Posted by: kurtsh | May 30, 2005

QUESTION: Is your short-term memory disappearing like mine?

[This is a somewhat odd blogpost but bear with me]
About 5 years ago, I noticed that my short term memory was disappearing.

When I say disappearing, I mean that I couldn’t even remember things that I needed to do for 5 minutes before I forgot them.  My memory loss steadily got worse over the next 5 years to the point where I couldn’t remember things for 30 seconds – this is one of the reasons I got so heavily into PDAs to write down what I might forget.

Originally, I kept this to myself.  I hypothesized that my "brain" had gotten full… or that I’d suffered some sort of exhaustion related ailment… or that my apartment had a gas leak in it and caused some sort of brain damage.  (No joke – I actually checked into this)  But then I contacted people throughout Microsoft and discovered that many other Microsoft full time employees had been experiencing the same problem.  In fact, when I thought about it, my memory had been just fine up until I joined Microsoft in 1995.

Then I read this article:
Alarming Effect E-Mail Has on Your Brain
"We have no idea what you’re supposed to do about this, but a British study by TNS Research commissioned by Hewlett Packard concludes that workers who are distracted by frequent phone calls, e-mails, and text messages actually suffer a greater loss of IQ than someone who smokes marijuana, report The Guardian and UK’s Press Association."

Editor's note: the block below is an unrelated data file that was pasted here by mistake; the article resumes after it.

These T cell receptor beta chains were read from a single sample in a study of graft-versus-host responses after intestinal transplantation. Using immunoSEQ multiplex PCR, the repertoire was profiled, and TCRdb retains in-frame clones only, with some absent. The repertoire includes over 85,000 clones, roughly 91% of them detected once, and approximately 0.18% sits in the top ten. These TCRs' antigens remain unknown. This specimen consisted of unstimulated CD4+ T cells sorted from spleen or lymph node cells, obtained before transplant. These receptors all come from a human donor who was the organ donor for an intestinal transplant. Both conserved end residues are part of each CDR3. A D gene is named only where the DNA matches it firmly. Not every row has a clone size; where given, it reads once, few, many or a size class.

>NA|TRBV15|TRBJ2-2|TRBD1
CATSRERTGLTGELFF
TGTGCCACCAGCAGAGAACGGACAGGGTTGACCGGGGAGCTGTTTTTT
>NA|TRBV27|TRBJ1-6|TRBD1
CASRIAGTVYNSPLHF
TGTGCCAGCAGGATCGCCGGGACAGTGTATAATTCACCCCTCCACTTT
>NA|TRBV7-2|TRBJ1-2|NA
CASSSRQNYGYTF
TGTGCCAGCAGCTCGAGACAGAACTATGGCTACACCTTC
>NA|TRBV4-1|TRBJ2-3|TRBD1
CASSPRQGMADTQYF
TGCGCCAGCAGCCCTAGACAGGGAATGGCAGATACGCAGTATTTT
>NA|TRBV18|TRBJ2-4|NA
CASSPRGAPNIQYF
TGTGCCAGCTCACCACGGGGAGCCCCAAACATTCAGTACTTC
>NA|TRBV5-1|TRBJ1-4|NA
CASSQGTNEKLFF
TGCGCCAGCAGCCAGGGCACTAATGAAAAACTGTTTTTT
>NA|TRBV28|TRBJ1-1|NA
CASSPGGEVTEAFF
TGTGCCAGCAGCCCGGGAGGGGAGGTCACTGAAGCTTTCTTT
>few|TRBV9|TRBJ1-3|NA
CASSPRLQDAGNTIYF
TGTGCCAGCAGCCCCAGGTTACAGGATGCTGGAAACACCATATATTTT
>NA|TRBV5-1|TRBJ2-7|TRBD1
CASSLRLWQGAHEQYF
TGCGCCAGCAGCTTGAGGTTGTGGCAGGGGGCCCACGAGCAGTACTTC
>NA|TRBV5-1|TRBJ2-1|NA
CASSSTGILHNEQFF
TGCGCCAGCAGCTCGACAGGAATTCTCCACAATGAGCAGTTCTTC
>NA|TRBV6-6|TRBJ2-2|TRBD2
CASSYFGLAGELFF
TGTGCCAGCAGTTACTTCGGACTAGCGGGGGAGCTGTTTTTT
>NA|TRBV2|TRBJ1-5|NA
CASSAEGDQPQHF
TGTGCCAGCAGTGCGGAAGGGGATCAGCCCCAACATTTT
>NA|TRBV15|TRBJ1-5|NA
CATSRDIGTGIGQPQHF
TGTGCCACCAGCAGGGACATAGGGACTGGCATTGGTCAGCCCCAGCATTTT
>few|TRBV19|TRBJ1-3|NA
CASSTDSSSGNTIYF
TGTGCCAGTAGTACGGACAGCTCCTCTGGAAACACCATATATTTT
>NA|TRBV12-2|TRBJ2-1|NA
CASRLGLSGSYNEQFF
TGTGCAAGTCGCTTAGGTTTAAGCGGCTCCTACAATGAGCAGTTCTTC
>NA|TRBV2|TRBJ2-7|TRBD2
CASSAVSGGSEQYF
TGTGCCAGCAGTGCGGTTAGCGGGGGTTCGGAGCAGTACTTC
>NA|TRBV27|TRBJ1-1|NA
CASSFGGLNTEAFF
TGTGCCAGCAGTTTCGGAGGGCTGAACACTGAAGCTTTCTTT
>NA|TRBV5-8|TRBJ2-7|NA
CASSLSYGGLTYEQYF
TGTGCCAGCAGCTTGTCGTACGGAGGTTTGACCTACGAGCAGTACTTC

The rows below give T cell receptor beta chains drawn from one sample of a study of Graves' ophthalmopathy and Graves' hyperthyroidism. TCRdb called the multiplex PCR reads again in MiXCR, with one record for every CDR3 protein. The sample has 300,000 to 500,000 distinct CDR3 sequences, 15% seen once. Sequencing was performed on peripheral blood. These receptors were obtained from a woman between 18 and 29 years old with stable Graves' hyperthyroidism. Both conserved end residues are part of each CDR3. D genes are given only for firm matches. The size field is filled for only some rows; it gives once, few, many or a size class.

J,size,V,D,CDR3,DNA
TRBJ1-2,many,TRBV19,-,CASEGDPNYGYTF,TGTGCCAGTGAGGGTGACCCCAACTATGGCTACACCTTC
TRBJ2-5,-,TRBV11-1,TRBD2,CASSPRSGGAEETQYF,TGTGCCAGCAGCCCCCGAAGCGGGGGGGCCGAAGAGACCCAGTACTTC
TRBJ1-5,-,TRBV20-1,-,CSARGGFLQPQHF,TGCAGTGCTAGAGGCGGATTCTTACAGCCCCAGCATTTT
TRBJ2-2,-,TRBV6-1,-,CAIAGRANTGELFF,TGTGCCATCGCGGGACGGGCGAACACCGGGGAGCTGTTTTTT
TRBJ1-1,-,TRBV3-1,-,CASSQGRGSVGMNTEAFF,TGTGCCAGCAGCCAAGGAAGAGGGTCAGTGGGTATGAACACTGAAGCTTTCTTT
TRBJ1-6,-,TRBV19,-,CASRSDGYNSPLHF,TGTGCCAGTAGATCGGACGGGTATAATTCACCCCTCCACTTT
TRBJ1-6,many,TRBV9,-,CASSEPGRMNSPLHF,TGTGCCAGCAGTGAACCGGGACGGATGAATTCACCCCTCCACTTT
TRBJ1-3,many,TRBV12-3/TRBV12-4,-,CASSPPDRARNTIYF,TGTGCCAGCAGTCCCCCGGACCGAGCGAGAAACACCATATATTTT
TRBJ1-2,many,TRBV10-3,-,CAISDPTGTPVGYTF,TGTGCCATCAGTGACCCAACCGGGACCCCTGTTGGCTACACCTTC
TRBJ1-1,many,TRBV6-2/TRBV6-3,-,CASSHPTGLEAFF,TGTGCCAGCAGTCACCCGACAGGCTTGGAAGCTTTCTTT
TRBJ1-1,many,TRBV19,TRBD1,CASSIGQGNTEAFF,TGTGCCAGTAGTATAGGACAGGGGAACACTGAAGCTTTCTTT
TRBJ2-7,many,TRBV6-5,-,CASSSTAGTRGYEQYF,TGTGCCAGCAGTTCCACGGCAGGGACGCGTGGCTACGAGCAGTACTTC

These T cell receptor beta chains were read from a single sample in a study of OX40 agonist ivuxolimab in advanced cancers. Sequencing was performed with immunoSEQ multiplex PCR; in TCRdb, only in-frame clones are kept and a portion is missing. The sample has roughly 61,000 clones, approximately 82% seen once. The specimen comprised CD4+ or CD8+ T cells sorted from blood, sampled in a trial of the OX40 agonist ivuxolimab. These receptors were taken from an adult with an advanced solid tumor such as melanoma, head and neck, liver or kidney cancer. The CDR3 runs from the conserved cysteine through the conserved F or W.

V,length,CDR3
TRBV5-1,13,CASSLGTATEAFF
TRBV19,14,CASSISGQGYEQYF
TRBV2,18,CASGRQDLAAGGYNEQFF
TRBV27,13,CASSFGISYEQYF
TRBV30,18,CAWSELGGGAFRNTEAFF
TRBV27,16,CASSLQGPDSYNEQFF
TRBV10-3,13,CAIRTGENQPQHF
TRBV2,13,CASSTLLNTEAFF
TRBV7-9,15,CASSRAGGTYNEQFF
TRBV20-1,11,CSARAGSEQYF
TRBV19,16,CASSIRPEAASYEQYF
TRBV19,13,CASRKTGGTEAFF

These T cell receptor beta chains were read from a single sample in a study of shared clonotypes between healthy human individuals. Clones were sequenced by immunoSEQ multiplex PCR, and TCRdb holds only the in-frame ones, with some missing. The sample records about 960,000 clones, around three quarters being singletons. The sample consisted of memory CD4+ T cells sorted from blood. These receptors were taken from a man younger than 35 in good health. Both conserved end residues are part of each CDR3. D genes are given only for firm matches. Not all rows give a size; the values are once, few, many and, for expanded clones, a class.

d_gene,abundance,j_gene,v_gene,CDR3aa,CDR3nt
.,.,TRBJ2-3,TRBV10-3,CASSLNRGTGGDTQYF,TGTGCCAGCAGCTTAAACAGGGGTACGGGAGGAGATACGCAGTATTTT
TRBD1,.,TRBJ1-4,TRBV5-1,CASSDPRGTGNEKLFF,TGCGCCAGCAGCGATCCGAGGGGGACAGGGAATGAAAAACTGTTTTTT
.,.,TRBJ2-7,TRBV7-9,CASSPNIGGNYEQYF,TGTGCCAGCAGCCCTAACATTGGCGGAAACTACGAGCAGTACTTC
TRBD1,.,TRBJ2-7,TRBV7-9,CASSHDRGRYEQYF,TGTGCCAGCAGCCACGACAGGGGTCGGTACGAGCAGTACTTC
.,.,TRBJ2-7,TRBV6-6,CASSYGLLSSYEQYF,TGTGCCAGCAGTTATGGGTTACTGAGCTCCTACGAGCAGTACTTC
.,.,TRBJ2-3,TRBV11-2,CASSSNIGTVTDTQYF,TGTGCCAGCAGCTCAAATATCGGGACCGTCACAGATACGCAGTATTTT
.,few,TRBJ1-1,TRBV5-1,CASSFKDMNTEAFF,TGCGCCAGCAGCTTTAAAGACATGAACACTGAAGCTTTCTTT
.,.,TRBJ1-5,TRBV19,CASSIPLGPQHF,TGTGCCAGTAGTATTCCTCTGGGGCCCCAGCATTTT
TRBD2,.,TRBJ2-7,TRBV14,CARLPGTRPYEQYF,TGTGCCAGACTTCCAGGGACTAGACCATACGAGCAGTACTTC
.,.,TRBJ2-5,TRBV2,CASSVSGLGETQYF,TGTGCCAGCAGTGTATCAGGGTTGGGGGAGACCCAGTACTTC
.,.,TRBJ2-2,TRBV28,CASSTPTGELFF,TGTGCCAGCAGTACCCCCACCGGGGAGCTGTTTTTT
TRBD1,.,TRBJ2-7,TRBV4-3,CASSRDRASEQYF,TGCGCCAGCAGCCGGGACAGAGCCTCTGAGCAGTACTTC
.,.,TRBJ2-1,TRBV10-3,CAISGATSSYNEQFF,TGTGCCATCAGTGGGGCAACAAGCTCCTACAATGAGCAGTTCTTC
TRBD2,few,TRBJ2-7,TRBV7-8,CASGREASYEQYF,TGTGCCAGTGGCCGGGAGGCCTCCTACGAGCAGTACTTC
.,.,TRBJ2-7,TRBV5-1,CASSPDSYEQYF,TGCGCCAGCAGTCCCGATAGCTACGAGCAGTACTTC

Here’s a few other articles:
E-mails ‘hurt IQ more than pot’

Abuse of technology can reduce UK workers’ intelligence

Guide to Avoiding Info-Mania

Microsoft’s philosophy about "information overload" is simple:  You need to be able to control and manage the interruptions that occur during the work day to optimize your productivity.

One of the biggest culprits in causing workplace productivity disruption is email.  It dawned on me that until I started working at Microsoft, I had never read 250+ emails and written 100+ emails a day.

Now combine that with this article:
Addicted to e-mail? You’re not alone
If you find you’re checking e-mail about as often as you inhale, you’re not alone. Be it on vacation, at the wheels or straight out of bed, an American e-mail user finds it difficult to resist its lure for long, according to a study released Thursday by America Online.

…and you can see the danger here.

For those of you interested, I’m personally working on a presentation about "Mitigating Workday Disruption for your Intellectual Health".  Those of you at Countrywide will need to be using Outlook to take advantage of this presentation being that all of the optimizations that I’ve learned are rooted in our tools.


%d bloggers like this: